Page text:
Software Architecture Concepts: Cloud Networking

Public cloud providers such as AWS (Amazon Web Services), and GCP (Google Cloud Platform) offer many network services to customers that can be configured through graphical interfaces, command line, and API endpoints. In this article, which is aimed at those who are new to the cloud and networking in general, I discuss the basic concepts you need to understand to get started with network services on AWS.

What is a network?

A network, in computing, is a group of two or more devices or nodes that can communicate. The devices or nodes in question can be connected by physical or wireless connections. The key is that there are at least two separate components, and they are connected.

What is an IP Address?

An Internet Protocol (IP) address is a label used to identify a computer on a shared network. There are two versions of IP in common use today: version 4 and version 6.


An IPv4 address is a 32-bit number that provides up to 4,294,967,296 possible addresses. Each address consists of a network identifier (which represents the network or subnet) and a host identifier (which represents the individual network-attached device).


The size of an IPv6 address is 128 bits, compared to 32 bits in IPv4.[2] The address space therefore has 2128\=340,282,366,920,938,463,463,374,607,431,768,211,456 addresses (340 undecillion, approximately 3.4×1038). Some blocks of this space and some specific addresses are reserved for special uses.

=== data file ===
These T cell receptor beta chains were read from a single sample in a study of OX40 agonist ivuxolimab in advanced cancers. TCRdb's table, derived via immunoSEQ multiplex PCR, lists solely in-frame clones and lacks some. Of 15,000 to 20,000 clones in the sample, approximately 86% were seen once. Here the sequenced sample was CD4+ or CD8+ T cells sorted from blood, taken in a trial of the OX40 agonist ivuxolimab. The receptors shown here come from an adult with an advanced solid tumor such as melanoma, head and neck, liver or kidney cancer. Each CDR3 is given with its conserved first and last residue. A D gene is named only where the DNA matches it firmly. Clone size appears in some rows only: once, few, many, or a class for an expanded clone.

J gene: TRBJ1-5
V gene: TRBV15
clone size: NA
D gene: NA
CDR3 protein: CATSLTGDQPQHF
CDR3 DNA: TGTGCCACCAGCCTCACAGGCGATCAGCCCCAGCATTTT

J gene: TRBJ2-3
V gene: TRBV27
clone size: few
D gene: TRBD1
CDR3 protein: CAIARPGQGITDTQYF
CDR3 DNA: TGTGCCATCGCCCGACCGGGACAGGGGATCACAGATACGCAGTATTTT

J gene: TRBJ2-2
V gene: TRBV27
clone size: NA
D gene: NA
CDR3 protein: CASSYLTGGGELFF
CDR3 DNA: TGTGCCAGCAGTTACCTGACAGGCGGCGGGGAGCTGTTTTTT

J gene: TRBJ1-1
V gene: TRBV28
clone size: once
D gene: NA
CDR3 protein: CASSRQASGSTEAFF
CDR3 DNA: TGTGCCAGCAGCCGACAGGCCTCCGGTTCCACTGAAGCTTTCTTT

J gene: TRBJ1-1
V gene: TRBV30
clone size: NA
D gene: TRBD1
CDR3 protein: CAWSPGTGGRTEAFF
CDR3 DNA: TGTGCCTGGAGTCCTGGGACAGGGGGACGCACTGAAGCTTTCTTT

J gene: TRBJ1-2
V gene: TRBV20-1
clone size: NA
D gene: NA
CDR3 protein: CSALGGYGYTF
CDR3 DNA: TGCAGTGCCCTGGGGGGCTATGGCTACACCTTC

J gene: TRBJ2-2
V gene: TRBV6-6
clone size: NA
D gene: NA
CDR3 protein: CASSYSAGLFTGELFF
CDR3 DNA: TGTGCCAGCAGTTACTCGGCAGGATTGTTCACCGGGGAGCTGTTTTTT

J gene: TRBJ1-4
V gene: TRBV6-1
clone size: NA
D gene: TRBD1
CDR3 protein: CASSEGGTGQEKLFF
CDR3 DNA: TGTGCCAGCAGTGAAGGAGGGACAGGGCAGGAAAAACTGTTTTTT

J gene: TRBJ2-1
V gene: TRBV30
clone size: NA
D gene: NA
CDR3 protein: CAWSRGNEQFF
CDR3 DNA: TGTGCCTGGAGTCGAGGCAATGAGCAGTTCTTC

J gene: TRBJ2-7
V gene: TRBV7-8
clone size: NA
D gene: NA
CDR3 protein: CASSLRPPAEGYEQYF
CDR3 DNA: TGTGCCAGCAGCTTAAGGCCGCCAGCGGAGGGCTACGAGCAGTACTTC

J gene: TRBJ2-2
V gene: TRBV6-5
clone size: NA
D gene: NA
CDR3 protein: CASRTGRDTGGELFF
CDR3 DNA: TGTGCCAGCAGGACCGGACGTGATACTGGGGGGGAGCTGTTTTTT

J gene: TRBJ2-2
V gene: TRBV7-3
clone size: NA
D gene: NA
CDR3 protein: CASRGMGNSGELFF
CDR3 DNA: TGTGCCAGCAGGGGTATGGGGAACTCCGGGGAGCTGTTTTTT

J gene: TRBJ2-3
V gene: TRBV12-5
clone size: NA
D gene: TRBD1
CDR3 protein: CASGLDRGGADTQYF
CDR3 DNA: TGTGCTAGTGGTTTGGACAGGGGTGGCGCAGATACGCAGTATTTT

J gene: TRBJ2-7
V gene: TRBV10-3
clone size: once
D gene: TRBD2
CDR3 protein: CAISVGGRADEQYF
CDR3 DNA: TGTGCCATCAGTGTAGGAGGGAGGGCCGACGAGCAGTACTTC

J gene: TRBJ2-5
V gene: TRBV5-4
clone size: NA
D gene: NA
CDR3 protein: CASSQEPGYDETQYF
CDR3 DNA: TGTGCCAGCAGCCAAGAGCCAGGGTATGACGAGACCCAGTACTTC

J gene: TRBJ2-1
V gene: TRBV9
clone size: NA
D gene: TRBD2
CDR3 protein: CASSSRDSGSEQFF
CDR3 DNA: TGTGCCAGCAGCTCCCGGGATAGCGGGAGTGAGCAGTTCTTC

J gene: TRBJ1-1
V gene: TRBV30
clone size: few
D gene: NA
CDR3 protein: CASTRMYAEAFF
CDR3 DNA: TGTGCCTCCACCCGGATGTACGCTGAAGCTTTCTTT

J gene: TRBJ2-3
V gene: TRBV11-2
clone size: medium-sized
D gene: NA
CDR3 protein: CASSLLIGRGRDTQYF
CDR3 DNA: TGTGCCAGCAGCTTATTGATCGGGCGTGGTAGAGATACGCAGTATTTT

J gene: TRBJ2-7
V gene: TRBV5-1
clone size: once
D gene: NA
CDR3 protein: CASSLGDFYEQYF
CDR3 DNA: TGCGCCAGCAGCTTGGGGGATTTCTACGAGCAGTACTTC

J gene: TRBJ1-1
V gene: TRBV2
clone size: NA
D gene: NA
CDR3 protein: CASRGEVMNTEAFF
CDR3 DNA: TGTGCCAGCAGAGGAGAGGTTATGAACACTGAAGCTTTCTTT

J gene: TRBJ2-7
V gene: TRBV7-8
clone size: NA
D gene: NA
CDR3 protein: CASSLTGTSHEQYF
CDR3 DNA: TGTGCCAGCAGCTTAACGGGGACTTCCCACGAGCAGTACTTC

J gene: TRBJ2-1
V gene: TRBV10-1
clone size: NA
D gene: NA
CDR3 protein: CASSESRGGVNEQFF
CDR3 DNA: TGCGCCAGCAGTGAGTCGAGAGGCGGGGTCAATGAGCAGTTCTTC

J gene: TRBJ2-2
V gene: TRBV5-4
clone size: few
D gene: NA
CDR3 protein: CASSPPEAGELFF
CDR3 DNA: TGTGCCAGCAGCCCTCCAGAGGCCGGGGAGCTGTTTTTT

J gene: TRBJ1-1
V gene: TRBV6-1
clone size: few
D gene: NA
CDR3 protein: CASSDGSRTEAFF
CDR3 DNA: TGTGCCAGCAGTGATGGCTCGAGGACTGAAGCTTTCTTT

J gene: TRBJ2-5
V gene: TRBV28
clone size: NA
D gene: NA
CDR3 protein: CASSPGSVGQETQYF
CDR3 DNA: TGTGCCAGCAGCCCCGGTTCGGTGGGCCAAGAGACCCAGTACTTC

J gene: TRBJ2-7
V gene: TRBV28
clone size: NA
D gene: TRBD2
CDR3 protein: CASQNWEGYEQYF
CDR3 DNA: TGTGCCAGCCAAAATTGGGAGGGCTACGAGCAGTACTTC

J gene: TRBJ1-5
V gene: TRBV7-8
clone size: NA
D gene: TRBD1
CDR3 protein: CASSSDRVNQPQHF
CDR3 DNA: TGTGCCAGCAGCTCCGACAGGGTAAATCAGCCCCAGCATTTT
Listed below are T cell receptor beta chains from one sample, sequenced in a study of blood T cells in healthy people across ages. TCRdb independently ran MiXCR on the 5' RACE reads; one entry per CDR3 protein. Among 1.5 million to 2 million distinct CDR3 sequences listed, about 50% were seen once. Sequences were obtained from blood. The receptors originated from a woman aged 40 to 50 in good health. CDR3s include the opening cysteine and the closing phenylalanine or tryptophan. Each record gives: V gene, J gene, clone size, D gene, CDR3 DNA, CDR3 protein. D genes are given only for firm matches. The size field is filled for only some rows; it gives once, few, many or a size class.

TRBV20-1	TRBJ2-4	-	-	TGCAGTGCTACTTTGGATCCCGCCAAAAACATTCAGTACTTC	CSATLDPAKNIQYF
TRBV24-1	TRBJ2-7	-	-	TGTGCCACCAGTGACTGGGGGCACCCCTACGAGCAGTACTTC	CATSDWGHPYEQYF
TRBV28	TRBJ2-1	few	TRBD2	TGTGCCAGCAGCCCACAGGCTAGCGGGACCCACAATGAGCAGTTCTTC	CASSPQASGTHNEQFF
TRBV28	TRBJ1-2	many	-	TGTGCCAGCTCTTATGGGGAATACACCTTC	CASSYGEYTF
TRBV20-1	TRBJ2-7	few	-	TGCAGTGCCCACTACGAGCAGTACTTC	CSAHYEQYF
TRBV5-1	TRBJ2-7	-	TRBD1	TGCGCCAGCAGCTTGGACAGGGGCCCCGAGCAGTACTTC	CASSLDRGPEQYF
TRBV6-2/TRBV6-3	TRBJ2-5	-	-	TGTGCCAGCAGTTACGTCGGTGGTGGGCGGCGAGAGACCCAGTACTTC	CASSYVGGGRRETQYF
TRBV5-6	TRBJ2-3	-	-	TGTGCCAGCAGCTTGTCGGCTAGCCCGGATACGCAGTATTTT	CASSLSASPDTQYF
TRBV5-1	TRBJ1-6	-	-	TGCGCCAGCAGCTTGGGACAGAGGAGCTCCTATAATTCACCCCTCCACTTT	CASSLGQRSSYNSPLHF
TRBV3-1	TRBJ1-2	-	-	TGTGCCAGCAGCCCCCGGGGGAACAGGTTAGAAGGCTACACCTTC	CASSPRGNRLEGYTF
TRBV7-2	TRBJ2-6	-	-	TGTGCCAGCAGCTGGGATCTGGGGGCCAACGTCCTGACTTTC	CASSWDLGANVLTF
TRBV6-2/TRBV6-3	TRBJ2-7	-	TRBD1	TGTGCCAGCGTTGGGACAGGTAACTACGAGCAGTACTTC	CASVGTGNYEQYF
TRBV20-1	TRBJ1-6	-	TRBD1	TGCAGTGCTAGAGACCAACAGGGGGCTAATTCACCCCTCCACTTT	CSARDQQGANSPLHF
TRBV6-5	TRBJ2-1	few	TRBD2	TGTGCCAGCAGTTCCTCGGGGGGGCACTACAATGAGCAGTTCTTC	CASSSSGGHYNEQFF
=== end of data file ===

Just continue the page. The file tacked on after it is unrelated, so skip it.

What is a VPC ?

A Virtual Private Cloud (VPC) is an isolated network environment that is analogous to having a private data center in the cloud. Each VPC can connect devices using the full range of IPS of either IPV4 or IPV6.

VPC allows the creation of both IPv4 and IPv6 addresses.

What is a Subnet?

Instead of managing the whole range of IPV4 / IPV6 address range, It is always easier to split the network range into smaller chunks that can be managed separately. these chunks are called subnets.

Take IPV4 networks for example. You can specify a fixed part of the ip, and a variable part that can be assigned to hosts, fixing a part of the IP is done with something called a network mask.

for example:

if we set the prefix length of subnet = 0 this means that all the bytes of the 32 bytes are available to be assigned to devices which means we can have 4,294,967,296 unique devices

However, if we set the mask to 24 this means we fix the first 24 bits out of the 32 bits and we end up with 8 bits (256) assignable addresses.

ex :

IP :

Subnet Mask :

Start IP Range:

End IP Range:

The Emperor's Proclamations: IPv4 Subnet Masks Made Simple

Route Tables

A route table contains a set of rules, called routes, that are used to determine where network traffic is directed. Each subnet in a VPC must be associated to a route table. A subnet can only be assigned to one route table but a route table can be assigned to multiple subnets.

An “implicit” router is associated with all VPCs and ensures that routing works between all the subnets you create.

Each route in a route table specifies a destination CIDR and a target, and the router will use the most specific route that matches the traffic when making forwarding decisions.

Security in VPC

There are twp main tools and services to secure your resources in your VPC.

  • Security Group

  • Network ACL (Acces Control List)

Security Group

A Security Group is an instance-level virtual firewall that controls inbound and outbound traffic. Security Groups operate on an instance (network node) level.


A Network ACL is a subnet-level firewall controlling traffic in and out of your subnets. NACL is applied on a specific subnet inside the VPC.

The difference between both tools can be summarized in :

AWS Security

In the next article, we will talk about connectivity with other VPCs and with the internet.